CA: Unfortunately, for me writing is more challenging than enjoyable simply because of how my days are structured. I process thousands of emails in a day, and the writing I do in emails I don’t even consider writing; it’s so short and synthetic at this point. Also, as a non-native English speaker, your language gets very poor because you end up using a very limited vocabulary in digital communication. It is challenging for me to switch gears to write an essay and create that mental space where you can ignore your phone and emails and just dive in. I had a very academic background, a bachelor’s degree in philosophy, and a master’s in curatorial practice. The writing I was doing then was completely different – I had the headspace to study, to go to the library, to do the work. I think writing never gets easier for me; on the contrary, it’s painful and I do it because I have to; eventually, I enjoy it, but it’s not necessarily a very spontaneous process. I think it’s so difficult also because of the way we communicate these days.

The language gets very poor because we end up using a very limited vocabulary in digital communication.

KK: I think, as a curator, sometimes you prioritise artworks, and writing just slips in between things you really want to highlight. Regardless, in Venice, you brought a lot of literary works into the exhibition – you did this through references and titles, and you also had a chapter there that looked at language more directly through visual poetry, concrete poetry etc. Literary works can be an integral part of a curatorial practice – as part of the research, as part of how you come to the end result. Do you find it challenging to bring text to an exhibition space?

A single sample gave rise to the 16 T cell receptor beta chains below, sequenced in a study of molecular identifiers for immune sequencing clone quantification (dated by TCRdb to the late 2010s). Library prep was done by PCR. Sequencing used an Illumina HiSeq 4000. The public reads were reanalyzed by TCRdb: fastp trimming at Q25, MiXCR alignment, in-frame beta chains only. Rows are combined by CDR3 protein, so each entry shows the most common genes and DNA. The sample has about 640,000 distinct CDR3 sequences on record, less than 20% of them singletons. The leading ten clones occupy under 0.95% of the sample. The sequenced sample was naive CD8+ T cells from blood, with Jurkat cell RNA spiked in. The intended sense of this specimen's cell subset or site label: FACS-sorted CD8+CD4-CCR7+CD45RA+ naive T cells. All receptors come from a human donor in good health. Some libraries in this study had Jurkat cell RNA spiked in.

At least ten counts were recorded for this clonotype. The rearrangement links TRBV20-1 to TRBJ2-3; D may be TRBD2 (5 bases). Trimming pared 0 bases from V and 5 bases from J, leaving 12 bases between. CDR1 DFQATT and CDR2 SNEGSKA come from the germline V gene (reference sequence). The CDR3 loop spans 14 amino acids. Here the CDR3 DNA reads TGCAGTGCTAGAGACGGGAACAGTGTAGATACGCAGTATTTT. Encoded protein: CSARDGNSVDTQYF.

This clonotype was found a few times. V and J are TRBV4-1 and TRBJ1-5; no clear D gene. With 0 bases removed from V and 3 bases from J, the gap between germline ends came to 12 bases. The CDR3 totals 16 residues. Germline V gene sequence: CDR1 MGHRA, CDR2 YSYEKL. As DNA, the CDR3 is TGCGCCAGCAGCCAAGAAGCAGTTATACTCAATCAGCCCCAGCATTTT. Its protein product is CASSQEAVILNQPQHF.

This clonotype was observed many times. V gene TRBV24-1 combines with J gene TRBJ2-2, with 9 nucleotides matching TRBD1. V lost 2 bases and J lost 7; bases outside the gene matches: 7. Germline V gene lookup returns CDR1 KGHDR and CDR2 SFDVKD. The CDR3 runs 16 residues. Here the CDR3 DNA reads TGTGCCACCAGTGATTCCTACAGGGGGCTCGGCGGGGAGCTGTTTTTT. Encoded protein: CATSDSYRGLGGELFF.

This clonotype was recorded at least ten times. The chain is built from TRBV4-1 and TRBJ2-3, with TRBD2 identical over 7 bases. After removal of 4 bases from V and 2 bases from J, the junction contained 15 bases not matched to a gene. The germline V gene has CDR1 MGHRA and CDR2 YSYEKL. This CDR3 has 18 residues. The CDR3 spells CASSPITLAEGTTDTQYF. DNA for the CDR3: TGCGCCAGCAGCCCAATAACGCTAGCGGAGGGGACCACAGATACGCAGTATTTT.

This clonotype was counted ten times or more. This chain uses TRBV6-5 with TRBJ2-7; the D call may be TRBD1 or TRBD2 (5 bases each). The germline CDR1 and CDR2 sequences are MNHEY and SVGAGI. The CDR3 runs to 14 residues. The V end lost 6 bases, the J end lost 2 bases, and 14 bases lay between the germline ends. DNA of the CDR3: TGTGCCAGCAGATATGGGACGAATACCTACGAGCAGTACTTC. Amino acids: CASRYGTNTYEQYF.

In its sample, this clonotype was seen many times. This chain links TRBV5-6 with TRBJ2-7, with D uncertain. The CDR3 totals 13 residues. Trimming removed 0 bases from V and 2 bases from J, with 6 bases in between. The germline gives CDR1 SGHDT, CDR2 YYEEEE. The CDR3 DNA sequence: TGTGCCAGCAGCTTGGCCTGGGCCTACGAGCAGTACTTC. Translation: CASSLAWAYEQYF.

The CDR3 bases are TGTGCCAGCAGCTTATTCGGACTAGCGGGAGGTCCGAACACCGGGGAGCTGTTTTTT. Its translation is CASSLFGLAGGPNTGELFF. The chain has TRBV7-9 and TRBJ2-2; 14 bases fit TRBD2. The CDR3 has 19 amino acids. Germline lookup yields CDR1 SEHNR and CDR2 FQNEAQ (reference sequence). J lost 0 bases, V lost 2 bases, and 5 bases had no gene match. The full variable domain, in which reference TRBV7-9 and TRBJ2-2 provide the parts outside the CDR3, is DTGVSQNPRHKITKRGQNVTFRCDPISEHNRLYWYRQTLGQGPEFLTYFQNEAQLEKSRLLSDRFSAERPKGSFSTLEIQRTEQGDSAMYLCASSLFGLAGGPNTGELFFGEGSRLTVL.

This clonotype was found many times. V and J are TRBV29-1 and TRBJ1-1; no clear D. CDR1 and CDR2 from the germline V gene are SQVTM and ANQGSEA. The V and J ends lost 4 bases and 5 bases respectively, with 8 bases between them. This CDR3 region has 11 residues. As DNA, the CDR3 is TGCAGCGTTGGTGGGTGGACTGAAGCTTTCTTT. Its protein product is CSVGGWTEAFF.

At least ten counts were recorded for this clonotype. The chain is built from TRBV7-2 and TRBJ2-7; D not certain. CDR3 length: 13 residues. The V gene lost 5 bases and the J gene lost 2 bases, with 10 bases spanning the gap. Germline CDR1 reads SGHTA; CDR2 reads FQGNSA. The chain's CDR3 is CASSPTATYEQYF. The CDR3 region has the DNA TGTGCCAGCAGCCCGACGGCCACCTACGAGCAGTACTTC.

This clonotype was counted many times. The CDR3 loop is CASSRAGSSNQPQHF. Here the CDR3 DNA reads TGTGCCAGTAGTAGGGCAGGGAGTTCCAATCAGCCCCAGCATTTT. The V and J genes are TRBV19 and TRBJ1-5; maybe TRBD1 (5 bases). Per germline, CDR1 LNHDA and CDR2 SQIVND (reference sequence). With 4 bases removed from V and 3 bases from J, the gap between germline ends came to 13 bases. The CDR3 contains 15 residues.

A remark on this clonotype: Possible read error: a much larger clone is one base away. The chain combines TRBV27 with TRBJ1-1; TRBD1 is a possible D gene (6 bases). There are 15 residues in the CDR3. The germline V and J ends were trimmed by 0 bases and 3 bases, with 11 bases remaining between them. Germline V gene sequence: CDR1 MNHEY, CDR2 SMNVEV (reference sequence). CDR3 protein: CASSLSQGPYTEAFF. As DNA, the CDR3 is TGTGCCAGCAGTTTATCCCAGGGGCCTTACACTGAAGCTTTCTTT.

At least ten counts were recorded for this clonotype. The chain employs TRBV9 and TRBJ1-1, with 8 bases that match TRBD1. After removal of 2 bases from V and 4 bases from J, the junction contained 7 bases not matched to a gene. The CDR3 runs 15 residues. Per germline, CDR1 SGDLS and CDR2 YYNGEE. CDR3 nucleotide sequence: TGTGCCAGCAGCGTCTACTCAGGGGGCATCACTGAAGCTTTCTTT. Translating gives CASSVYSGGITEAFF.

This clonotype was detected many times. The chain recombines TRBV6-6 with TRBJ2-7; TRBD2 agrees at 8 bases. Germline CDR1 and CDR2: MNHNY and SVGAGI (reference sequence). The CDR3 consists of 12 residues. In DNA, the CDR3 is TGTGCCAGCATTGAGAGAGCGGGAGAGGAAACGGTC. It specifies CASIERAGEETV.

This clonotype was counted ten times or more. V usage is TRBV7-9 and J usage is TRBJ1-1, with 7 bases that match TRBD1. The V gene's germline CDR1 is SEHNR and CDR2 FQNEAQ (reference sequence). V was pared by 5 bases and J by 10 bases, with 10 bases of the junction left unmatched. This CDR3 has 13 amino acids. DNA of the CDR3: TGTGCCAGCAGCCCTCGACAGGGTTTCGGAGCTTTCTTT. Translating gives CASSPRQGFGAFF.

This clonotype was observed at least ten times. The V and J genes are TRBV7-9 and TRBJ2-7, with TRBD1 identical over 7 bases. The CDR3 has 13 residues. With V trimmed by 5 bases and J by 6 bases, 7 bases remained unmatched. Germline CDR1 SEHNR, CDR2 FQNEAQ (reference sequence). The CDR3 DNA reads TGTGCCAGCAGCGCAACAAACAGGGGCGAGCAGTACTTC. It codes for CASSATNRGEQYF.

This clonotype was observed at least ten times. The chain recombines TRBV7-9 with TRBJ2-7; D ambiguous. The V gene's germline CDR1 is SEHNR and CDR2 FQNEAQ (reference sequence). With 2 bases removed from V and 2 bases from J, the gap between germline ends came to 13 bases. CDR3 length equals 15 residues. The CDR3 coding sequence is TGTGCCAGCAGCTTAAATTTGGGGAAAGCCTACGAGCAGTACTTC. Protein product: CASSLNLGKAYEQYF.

CA: No, for me, it was very enriching, and I thought it was also the case for the viewer. I spent a lot of time doing research for the historical capsules in the exhibition, and I didn’t want to focus necessarily only on artworks. When I was looking at the 1920s and 1930s and surrealism but also the 1960s, it seemed to me that the cultural field was much more unified, and the distinction between visual artists, writers and poets was less strict. It was more about the community of people coming together and working together, whereas I feel the fields are much more separated today and the communities much less fused together. So, it seemed quite obvious to include other parts of the cultural field, like poetry and literature in an exhibition that tried to look at the different kinds of cultural environments and contexts in which artists were working. Text was also an outlet for visual artists, so it felt very natural to include journals, poetry etc. I love it when I, and hopefully the viewers too, can learn something new from an exhibition.

Capsula 2 – Corpo Orbita (Capsule 2 – The Orbiting Body), 2022, exhibition view, Central Pavilion at the 59th Venice Biennale. Courtesy of La Biennale di Venezia. Photo by Roberto Marossi

KK: Sometimes I’m afraid that within the exhibition, the textual can’t compete with the visual; the way that the two grab the viewers' attention is very different. Were you not afraid of that a little bit, or was it just – it is what it is?

CA: Of course, I was not expecting someone to read a Joyce Mansour novel right there in the exhibition, but we could provide an easy way for the audience to write down the name of a poet they didn’t know and maybe buy their book in the bookshop. In a way, literature and poetry are much more approachable and easily accessible than a work of art that you usually get to see live only in an exhibition – a book is a less precious object; you can buy many different editions. In the exhibition, they were like hints or suggestions or a trampoline for people to get inspired. Maybe someone wanted to know more, for example, what The Crisis magazine was in the 1930s in New York, so they could go home and do some research. I think it’s a different kind of user experience. The moment of appreciating a painting or sculpture happens in the exhibition space, which is often highly choreographed, but when it comes to literature and the written word, it’s something you can take home with you.